The ‘Indignados’ have brought their protests against high employment and the European elite to the EU’s doorstep.
The protest group, known as the Indignants in English, was formed as a reaction to a perceived lack of opportunities in various European countries.
Now they are just 80 kilometres from Brussels after leaving the Spanish and French capitals in July.
Luis Rodriguez is one of those who marched from Madrid.
‘‘If it’s crazy to go on foot from Madrid to Brussels, obviously, I’m a little crazy to do it,” he told euronews.
“There’s a moment when the number of people becomes uncountable. You’re expecting only a few and then you arrive at a camp and the number of people has multiplied.”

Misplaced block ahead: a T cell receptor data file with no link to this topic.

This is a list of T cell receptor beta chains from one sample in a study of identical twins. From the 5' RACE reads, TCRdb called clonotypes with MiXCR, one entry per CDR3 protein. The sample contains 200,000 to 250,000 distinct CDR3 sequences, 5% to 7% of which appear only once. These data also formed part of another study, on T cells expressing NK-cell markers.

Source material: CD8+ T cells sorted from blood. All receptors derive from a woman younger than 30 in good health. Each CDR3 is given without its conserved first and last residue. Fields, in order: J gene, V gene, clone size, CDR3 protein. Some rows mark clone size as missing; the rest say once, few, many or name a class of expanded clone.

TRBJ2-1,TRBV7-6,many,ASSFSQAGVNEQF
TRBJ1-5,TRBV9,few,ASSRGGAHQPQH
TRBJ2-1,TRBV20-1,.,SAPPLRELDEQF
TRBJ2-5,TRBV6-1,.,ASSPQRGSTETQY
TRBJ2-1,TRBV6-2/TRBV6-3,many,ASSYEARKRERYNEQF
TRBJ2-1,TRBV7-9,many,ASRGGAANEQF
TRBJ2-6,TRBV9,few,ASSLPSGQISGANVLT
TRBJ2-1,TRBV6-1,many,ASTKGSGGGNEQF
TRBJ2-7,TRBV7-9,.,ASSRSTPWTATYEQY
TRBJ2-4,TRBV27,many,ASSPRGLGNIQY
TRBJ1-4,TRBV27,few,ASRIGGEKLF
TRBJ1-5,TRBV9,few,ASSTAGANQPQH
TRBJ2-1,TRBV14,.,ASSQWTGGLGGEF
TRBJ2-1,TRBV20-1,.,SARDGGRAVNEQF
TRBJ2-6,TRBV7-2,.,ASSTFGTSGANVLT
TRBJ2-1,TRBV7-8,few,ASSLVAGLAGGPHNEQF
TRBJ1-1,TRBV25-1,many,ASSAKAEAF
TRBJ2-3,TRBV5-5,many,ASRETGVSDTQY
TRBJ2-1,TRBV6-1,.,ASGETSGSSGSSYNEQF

It began as a small band of disaffected youths voicing their anger at their leaders, it turned into what some dubbed a Spanish revolution, spreading across Europe.
Gael Herbert, a French protester, insisted that the Indignados is “not a political movement.”
“We don’t have a programme, we simply notice that the gap between our elected representatives and ordinary people is becoming bigger and bigger.
“People don’t recognise their politicians anymore. Society has to be fed just like the earth and that’s the goal of these marches.”
They plan to take messages from ordinary citizens to EU officials, according to French protester Thierry Le Corff.
‘‘In all the small villages and towns in France that we went through we picked up information and suggestions from people to take to the European Commission,” he said.
The marchers aim to arrive in Brussels by October 8 for a week of protests before a larger Europe-wide demonstration later this month.